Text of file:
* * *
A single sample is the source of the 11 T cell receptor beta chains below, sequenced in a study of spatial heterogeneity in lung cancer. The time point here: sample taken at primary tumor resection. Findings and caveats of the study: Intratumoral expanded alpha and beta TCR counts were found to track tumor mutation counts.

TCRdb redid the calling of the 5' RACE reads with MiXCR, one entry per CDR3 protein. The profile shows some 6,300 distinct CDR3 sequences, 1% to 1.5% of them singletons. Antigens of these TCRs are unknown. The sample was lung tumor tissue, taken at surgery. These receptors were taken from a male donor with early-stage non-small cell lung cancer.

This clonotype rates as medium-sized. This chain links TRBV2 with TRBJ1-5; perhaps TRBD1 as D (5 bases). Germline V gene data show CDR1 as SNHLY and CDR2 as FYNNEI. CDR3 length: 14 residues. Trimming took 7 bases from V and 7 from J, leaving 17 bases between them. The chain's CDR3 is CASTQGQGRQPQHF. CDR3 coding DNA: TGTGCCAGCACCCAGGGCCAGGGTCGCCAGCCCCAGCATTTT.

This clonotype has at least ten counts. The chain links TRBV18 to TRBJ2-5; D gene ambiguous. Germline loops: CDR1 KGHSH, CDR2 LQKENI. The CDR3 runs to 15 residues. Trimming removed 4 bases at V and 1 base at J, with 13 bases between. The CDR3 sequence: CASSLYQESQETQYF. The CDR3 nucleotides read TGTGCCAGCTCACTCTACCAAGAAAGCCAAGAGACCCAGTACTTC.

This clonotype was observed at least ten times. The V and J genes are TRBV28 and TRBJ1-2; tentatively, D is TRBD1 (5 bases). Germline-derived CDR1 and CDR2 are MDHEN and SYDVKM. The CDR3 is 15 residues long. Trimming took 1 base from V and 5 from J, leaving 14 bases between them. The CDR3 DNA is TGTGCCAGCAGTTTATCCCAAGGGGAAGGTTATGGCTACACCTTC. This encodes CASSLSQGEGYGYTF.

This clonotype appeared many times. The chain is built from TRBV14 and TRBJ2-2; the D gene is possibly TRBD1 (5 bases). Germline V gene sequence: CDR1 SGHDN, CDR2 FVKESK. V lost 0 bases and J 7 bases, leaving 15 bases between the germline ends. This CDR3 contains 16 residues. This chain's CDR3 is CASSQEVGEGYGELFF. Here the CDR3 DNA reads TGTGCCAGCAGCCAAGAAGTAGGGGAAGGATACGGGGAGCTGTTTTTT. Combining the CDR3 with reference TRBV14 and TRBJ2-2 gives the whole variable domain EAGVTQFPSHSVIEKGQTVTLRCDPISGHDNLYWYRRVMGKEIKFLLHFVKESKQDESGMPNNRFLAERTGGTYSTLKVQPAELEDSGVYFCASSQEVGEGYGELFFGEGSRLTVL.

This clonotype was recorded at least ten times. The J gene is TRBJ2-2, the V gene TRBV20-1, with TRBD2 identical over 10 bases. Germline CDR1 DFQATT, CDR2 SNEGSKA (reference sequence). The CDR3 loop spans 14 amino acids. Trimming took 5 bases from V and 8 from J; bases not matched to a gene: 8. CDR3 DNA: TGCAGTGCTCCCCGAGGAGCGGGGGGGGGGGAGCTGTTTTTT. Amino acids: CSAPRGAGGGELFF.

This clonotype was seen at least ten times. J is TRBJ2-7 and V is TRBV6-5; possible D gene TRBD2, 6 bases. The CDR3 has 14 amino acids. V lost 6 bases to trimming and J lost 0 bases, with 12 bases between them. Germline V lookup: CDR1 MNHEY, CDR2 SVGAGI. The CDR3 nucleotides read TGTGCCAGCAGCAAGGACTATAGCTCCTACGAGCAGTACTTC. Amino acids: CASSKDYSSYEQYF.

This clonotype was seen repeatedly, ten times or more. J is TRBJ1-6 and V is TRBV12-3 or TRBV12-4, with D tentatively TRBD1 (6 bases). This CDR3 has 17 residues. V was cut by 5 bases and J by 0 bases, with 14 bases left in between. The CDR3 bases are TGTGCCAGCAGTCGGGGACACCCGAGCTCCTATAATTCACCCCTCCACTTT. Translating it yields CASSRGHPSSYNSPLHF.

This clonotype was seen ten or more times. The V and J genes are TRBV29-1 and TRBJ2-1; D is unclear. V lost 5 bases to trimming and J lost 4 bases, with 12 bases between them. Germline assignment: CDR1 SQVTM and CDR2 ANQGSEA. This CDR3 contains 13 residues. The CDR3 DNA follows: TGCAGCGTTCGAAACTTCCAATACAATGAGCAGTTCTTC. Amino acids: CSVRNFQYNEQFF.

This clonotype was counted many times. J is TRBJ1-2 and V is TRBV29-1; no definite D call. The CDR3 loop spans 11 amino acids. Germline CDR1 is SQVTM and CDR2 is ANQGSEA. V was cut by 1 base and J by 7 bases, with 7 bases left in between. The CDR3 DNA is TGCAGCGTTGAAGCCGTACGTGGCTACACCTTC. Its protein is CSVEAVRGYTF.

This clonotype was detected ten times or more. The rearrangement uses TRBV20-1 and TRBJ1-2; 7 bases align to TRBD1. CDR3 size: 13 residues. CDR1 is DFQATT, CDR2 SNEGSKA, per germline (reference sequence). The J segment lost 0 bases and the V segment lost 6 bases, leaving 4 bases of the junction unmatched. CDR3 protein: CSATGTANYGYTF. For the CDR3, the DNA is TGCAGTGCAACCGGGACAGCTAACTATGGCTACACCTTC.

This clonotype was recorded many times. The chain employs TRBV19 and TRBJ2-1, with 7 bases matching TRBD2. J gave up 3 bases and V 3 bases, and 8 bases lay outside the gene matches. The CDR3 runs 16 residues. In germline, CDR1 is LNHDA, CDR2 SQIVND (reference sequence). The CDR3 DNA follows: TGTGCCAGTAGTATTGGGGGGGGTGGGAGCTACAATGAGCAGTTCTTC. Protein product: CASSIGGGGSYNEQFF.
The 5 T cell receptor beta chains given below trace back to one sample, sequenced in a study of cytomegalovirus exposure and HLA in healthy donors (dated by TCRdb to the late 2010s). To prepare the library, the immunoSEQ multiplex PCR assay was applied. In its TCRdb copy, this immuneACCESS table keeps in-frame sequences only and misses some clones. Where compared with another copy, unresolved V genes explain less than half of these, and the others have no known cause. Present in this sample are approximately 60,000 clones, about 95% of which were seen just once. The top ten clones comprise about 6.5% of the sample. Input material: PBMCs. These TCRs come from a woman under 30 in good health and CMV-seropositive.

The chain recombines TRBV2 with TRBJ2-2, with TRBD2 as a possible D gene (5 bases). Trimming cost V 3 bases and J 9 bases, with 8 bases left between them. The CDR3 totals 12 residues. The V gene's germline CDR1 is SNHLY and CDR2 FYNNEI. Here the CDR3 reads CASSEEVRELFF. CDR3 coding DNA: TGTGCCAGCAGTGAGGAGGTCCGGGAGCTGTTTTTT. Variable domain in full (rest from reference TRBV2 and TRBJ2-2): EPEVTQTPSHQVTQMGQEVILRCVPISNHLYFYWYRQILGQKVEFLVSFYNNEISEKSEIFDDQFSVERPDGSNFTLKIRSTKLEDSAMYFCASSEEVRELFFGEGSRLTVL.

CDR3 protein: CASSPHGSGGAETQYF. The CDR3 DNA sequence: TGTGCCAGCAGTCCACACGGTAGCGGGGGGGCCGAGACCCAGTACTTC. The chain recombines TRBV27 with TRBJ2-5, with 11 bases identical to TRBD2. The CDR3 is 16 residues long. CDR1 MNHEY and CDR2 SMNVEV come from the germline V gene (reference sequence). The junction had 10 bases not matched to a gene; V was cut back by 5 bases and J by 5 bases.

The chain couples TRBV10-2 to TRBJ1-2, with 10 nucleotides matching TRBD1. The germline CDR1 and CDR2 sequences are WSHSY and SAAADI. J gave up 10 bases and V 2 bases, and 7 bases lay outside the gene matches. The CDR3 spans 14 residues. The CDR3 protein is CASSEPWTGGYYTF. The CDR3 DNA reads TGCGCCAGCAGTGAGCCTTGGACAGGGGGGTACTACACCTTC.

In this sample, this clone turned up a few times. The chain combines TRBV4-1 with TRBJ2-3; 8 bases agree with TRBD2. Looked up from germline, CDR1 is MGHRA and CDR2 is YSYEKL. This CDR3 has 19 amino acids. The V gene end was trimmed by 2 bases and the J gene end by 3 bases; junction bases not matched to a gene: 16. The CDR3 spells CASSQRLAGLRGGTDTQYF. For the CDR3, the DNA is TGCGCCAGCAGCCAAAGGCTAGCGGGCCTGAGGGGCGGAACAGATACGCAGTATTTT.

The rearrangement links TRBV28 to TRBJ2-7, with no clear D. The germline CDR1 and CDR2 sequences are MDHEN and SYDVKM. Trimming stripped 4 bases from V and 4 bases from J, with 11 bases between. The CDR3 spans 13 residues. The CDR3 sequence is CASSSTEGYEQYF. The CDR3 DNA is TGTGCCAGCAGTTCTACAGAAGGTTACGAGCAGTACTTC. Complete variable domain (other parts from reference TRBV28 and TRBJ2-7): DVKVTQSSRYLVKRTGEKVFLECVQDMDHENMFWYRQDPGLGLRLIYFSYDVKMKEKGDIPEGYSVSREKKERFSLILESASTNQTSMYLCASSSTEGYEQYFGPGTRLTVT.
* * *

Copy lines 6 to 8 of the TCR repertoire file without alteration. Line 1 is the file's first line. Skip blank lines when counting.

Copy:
This clonotype appeared many times. The chain is built from TRBV14 and TRBJ2-2; the D gene is possibly TRBD1 (5 bases). Germline V gene sequence: CDR1 SGHDN, CDR2 FVKESK. V lost 0 bases and J 7 bases, leaving 15 bases between the germline ends. This CDR3 contains 16 residues. This chain's CDR3 is CASSQEVGEGYGELFF. Here the CDR3 DNA reads TGTGCCAGCAGCCAAGAAGTAGGGGAAGGATACGGGGAGCTGTTTTTT. Combining the CDR3 with reference TRBV14 and TRBJ2-2 gives the whole variable domain EAGVTQFPSHSVIEKGQTVTLRCDPISGHDNLYWYRRVMGKEIKFLLHFVKESKQDESGMPNNRFLAERTGGTYSTLKVQPAELEDSGVYFCASSQEVGEGYGELFFGEGSRLTVL.

This clonotype was recorded at least ten times. The J gene is TRBJ2-2, the V gene TRBV20-1, with TRBD2 identical over 10 bases. Germline CDR1 DFQATT, CDR2 SNEGSKA (reference sequence). The CDR3 loop spans 14 amino acids. Trimming took 5 bases from V and 8 from J; bases not matched to a gene: 8. CDR3 DNA: TGCAGTGCTCCCCGAGGAGCGGGGGGGGGGGAGCTGTTTTTT. Amino acids: CSAPRGAGGGELFF.

This clonotype was seen at least ten times. J is TRBJ2-7 and V is TRBV6-5; possible D gene TRBD2, 6 bases. The CDR3 has 14 amino acids. V lost 6 bases to trimming and J lost 0 bases, with 12 bases between them. Germline V lookup: CDR1 MNHEY, CDR2 SVGAGI. The CDR3 nucleotides read TGTGCCAGCAGCAAGGACTATAGCTCCTACGAGCAGTACTTC. Amino acids: CASSKDYSSYEQYF.